The TIPS bases help explain not only what types of projects the different TIPS innovator profiles enjoy working on, but also the degree of change that they naturally prefer. Innovation equates to a positive change and a departure from the status quo. Thereby, different innovations vary in the degree of positive change that they produce. We can categorize innovations into three different intensity levels based on the impact that a change has: incremental improvements (typically of an existing product marketed to an existing user base), evolutionary innovations and revolutionary innovations (disruptive new products allowing a firm to wow existing users and convert new customers).
Moreover, evolutionary innovations can be further differentiated as to whether they focus on adding new value to existing users, or if they extend an existing value offering to new customer groups. These differences can be mapped out in an innovation-impact type matrix that is shown below.
How much change do innovators at the four TIPS bases prefer to produce?
Depending on their dominant TIPS base, different innovator types feel comfortable with — and prefer to produce in an innovation project— a certain degree of innovative change:
The innovator profiles at the Systems–base (Systematizer, Organizer, Technocrat and Systematic Experimenter) tend to focus more on incremental improvements by practicing a more adaptive innovation style. They are satisfied with incremental change because in general, they prefer preserving the status quo.
In contrast, the dynamic innovator profiles surrounding the TIPS base Ideas (Ideator, Conceptualizer, Promoter and Imaginative Experimenter) like to drive bold, radical change. They really enjoy pushing for revolutionary change and creating disruptive innovations, which they find more exciting than satisfying with an evolutionary innovation or —how boring — wasting their time and creative zest in projects targeting only incremental improvements.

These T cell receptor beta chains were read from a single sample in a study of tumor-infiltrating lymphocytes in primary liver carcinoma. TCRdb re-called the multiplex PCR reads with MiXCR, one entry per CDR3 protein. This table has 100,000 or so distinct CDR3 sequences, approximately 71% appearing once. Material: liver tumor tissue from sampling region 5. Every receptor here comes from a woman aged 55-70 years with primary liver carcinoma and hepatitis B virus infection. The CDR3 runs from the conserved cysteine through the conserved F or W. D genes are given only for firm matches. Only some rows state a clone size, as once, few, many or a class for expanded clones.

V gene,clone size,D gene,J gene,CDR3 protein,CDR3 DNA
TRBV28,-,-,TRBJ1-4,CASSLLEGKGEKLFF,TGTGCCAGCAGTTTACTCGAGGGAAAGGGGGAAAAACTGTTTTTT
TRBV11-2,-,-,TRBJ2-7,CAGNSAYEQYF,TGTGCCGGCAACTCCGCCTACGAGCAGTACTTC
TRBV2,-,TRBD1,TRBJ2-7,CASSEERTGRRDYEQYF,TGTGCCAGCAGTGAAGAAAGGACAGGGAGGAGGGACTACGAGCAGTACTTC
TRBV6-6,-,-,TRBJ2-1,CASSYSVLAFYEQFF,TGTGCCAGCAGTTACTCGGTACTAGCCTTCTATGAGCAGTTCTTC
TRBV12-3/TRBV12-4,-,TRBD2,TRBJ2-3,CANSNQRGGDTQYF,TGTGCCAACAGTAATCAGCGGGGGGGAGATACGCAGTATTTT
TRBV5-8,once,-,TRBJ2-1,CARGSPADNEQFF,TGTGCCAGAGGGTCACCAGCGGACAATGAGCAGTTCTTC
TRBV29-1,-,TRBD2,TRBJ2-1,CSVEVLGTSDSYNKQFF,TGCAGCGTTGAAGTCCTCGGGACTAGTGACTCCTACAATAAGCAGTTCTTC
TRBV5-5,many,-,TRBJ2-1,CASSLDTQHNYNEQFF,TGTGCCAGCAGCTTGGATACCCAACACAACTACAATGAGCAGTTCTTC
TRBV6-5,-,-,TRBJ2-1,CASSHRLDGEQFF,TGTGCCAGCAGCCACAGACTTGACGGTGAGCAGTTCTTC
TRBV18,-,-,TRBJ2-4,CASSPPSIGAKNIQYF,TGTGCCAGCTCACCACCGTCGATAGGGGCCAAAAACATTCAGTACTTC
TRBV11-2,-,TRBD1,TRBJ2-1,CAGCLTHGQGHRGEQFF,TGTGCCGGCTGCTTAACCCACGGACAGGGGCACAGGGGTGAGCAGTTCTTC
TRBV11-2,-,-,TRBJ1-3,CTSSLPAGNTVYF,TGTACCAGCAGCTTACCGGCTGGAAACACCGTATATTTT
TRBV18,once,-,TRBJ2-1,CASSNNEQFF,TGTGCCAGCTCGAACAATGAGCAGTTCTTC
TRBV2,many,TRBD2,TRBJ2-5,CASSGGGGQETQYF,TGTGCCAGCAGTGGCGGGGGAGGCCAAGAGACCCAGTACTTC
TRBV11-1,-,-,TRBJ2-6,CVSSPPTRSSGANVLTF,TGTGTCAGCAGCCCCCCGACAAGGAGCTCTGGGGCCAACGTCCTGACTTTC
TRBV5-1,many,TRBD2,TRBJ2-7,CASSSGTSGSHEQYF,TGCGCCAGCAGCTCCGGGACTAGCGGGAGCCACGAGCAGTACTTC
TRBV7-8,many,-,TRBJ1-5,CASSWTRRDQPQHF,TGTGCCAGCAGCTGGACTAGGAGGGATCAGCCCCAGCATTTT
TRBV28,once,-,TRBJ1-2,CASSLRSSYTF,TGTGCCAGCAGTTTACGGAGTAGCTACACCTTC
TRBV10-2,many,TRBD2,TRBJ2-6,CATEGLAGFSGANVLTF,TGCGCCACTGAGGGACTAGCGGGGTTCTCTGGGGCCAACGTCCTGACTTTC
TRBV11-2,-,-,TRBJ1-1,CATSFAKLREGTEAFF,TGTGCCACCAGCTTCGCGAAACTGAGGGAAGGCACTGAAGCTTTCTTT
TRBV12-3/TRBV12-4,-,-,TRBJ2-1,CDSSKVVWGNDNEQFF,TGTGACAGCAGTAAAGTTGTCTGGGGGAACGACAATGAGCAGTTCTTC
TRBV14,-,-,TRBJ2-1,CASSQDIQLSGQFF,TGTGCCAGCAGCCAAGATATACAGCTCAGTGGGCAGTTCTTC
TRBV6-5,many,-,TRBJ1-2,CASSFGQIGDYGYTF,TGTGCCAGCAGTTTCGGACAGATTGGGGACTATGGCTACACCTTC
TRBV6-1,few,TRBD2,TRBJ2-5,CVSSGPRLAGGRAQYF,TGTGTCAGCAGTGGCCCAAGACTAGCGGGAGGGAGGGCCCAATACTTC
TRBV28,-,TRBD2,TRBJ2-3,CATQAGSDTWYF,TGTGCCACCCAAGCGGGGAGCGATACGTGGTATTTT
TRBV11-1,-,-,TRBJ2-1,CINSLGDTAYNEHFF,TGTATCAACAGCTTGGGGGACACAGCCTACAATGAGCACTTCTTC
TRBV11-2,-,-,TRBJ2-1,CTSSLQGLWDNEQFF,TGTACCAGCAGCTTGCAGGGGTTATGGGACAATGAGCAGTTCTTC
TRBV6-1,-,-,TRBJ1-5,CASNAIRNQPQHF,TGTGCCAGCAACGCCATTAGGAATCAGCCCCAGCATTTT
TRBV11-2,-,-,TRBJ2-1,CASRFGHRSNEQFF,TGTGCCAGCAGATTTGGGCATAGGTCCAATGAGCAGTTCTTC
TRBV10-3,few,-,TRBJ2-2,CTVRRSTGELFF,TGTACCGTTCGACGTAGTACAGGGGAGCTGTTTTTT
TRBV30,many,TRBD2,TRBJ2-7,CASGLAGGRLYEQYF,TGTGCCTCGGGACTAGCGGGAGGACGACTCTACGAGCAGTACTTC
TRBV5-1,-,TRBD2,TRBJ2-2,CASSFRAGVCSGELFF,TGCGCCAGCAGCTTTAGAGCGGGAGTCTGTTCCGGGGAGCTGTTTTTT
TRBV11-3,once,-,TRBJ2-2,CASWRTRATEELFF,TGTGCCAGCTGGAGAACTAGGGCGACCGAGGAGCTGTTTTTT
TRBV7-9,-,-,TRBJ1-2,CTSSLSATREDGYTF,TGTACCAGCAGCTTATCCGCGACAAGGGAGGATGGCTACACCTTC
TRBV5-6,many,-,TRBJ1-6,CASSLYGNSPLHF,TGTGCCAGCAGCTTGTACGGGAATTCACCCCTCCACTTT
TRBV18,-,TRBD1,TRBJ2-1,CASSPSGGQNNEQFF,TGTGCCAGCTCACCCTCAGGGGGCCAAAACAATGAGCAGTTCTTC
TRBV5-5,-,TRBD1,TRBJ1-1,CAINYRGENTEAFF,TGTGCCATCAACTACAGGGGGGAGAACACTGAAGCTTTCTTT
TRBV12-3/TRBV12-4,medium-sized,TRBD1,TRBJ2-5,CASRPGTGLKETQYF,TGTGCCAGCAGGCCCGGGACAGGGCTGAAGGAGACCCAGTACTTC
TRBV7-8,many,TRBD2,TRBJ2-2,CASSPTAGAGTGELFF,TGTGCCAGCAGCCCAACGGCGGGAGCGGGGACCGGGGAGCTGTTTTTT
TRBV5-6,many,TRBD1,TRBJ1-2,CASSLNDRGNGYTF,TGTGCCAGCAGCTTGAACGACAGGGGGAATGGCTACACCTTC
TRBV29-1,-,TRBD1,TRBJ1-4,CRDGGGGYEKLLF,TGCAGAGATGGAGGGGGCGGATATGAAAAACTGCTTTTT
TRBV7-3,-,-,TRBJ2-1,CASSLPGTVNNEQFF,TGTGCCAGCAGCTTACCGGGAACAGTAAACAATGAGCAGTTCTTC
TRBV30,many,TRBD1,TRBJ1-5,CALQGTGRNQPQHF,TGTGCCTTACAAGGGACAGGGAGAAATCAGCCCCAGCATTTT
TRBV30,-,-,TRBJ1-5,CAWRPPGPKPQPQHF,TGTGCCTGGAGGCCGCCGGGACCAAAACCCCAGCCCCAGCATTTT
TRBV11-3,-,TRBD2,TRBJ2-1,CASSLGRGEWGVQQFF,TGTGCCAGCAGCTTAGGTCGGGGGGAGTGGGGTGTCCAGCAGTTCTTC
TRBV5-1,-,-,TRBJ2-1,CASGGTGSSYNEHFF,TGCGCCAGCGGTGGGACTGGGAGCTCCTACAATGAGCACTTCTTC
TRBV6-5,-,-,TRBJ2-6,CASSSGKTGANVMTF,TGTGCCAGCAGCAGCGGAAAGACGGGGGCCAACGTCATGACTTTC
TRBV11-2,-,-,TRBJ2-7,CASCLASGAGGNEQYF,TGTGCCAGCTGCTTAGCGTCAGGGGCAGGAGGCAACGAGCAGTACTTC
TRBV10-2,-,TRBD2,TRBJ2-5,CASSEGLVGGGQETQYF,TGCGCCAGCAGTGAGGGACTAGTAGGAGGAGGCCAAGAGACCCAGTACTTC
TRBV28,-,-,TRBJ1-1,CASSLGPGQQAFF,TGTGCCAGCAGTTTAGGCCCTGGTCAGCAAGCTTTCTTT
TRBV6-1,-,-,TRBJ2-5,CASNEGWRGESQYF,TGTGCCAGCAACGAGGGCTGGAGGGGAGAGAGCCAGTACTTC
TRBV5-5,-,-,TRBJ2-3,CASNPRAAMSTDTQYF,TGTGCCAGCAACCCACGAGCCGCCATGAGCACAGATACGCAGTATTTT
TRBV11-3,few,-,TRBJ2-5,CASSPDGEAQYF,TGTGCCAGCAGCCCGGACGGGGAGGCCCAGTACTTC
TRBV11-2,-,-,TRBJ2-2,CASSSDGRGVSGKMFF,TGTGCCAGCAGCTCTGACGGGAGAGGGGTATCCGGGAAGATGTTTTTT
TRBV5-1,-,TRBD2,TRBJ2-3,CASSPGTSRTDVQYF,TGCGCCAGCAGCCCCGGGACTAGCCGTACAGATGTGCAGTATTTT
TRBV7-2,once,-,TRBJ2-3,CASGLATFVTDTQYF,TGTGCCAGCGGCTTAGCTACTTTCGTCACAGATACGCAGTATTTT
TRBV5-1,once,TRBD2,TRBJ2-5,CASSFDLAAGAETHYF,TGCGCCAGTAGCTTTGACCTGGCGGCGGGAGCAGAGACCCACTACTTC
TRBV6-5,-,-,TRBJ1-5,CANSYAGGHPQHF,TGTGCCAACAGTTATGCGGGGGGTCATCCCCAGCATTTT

Finally, the profiles at the Theories– and People-base can support either the incremental innovation efforts at the Systems-base or the more revolutionary innovation projects of the Ideas-base. But what they really enjoy most is working on projects targeting evolutionary innovations. Thereby, the profiles surrounding the Theories-base prefer to create more and new value to existing users, while the innovator profiles surrounding the People-base enjoy looking for novel ways to extend existing value offerings to new user groups.
Before you start a new innovation initiative, determine a) what innovation type the project focuses on, and b) how much change you target. Then, assign a person with a suitable innovator profile to lead the innovation initiative. Finally, invite those people to join the innovation project team who naturally enjoy this type of project based on their TIPS innovator profile, base orientation and related cognitive styles.
Are you interested in determining your personal TIPS innovator profile? Or would you like to learn more about how to apply TIPS in business and innovation in an experiential 1-day training course, the TIPS Innovation Profiling Workshop? Contact us and let us know more about how we may support you.